The dilemma was this: Wear the long, festive dress that comes to my ankles, the one with the delicate muted gold crochet over a black liner, or the matronly solid black dress that hits just below the knee?
For a wedding reception, the festive gold, right?
It’s almost a no-brainer: The neckline is high and sophisticated – perfectly modest for a Muslim wedding reception. It also has a matching shawl to cover my bare arms.
But the shawl is light, crocheted-lacy. My arms show through a little. Is that okay?
And the dress is form-fitting, shows my curves. Is that okay?
I put on the black dress. Boring. Looks like I’m going to a funeral, not a wedding.
Plus, the dress is supposed to be long. And this one has a slit, which gives an occasional peek at my kneecap.
Back to the gold dress. I search out the hub. “Hey hub, does this look okay?”
“It looks great.”
“Do I look immodest?”
Do you think this dress is suitable for a Muslim wedding?”
“I have no idea,” he said, and turned his attention back to football.
The gold dress on another occasion.
I went back upstairs, put the black dress back on and grabbed a black and silver shawl to cover my arms.
Frumpy but safe. Well, except for the black-tights-covered knee cap.
As my daughter and I entered the reception hall, we were greeted by the bride’s mom and sisters. Her older sister was wearing a gorgeous form-fitting, blush-colored dress. Shoot.
I had never been to a Muslim wedding reception before. There was no ceremony. A Muslim wedding ceremony is more an engagement ceremony and it rarely takes place on the same day as the wedding reception. In this case, the engagement ceremony occurred a full year ago.
My daughter and I were among the first to arrive. The bride – one of my daughter’s best friends – had previously told her that we would be sitting at one of the tables reserved for family near the stage. But there were no place cards or seating chart, so we just took a seat among the sea of unreserved tables.
The guests trickled in and then the bride and groom made their processional entrance and took their seats at a special table.
A brother, a father, a sister, an uncle and a best friend each made a speech and said a prayer in a language I don’t understand and then translated them into English.
Mid-way through the speeches, the bride’s mother moved my daughter and me to one if the reserved tables. I’m not sure why, but as I viewed the vast unreserved tables from my new vantage point, I realized that ours had been the only non-covered heads in a sea of hijab wearing women.
The groom is a recent convert to Islam. His non-Islam mother and sisters-in-law were also there with bare heads. We were re-seated with them.
As dinner wound down and the wall that would separate the men and women went up, the bride’s sister-in-law joined our table and the conversation turned to the hateful things people say on Facebook. She shared an incident that occurred when she was a girl in a Muslim elementary school. A substitute teacher told her class that all Muslims were going to heaven, and all Christians and Jews were going to hell. She said she raised her hand and said, “My mother and my aunt are Christians and they are very nice people. They aren’t going to hell.” And although this young woman was misguided about how salvation works, I was struck by her statement. If her mom and aunt had not been Christians, if she had not personally known any Christians, her little girl mind would have soaked up the teacher’s blanket statement and she would have gone through life thinking that all Muslims are good and all Jews and Christians are bad. But, since she knew two Christians who were not bad, her little mind rejected the teaching.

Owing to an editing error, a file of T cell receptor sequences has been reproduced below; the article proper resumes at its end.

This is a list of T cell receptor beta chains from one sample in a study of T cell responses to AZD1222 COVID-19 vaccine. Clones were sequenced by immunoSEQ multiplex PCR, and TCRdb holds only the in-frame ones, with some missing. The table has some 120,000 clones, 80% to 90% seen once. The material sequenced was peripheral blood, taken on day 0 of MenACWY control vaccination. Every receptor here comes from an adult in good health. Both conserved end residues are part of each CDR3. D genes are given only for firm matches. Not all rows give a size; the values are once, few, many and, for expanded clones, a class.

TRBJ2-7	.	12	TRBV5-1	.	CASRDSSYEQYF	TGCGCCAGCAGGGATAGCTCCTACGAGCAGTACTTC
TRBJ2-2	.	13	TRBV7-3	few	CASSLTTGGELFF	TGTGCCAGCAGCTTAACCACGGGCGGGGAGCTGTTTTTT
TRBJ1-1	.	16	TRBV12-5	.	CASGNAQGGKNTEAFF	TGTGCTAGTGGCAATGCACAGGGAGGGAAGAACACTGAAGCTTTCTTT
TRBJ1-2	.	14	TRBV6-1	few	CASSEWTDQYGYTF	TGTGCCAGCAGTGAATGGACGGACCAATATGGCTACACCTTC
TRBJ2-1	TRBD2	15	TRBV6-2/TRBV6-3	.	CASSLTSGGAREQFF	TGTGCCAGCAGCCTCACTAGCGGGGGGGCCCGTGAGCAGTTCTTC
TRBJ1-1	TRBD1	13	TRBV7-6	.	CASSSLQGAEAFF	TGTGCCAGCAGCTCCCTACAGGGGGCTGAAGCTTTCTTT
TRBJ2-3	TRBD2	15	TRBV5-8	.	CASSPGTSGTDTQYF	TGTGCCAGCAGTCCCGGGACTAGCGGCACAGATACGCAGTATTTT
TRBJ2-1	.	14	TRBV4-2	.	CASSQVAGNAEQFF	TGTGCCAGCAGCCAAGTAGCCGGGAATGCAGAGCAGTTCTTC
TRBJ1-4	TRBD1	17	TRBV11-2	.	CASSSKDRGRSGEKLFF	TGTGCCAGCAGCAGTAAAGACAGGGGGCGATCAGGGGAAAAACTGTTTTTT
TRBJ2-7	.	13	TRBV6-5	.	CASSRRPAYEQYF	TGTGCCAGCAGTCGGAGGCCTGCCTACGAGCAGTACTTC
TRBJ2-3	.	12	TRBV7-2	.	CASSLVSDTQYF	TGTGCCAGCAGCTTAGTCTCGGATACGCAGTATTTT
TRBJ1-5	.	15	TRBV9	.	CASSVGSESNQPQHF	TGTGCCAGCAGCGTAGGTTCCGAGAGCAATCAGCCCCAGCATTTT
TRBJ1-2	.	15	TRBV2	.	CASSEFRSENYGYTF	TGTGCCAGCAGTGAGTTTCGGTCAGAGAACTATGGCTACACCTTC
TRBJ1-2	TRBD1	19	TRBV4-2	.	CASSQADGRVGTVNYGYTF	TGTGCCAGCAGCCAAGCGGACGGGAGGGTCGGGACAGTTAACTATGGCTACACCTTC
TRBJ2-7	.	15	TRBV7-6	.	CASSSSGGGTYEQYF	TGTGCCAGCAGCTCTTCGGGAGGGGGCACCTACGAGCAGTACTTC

She went on to lament that people tell her she’s really nice and that she is their friend to her face and then write hateful things about people of her religion on Facebook.
I offered that when people speak to her one on one, they are looking at her, thinking of her as an individual. When they are typing on Facebook, they are forgetting her and thinking of a nameless, faceless group.
This morning, as I was brushing my teeth, I thought of an article I read shortly after the 9/11 attacks. It reported that one of the terrorist pilots trained under the radar at a flight school in Florida. When his former classmates were interviewed, many commented that the terrorist kept to himself and refused their many invitations to go out for a drink or a meal after class. He refused all of their efforts to get to know him.
His refusal to socialize, I’m guessing, was not so much an attempt to protect his identity as it was an attempt to protect his hate.
He didn’t want to get to know his classmates. He didn’t want to discover that they were decent human beings. He wanted to hate them. He needed his hate to propel him to carry out his part in the evil scheme.
My friend Alma wrote a really good post. She said there are people hating on France. Saying they don’t deserve our prayers.
Individuals who were shot, killed, injured, traumatized as they enjoyed a Friday night out don’t deserve our prayers? Wives, mothers, husbands, brothers, children who tragically lost a loved one don’t deserve our prayers? Wives just like yours, mothers just like yours, children just like yours don’t deserve our prayers? A city, a country numbed and shaken by an attack of evil don’t deserve our prayers? I shake my head. Has Jesus taught us nothing? I read Alma’s post to my daughter and she shakes her head. Really shakes her head.
Lord have mercy.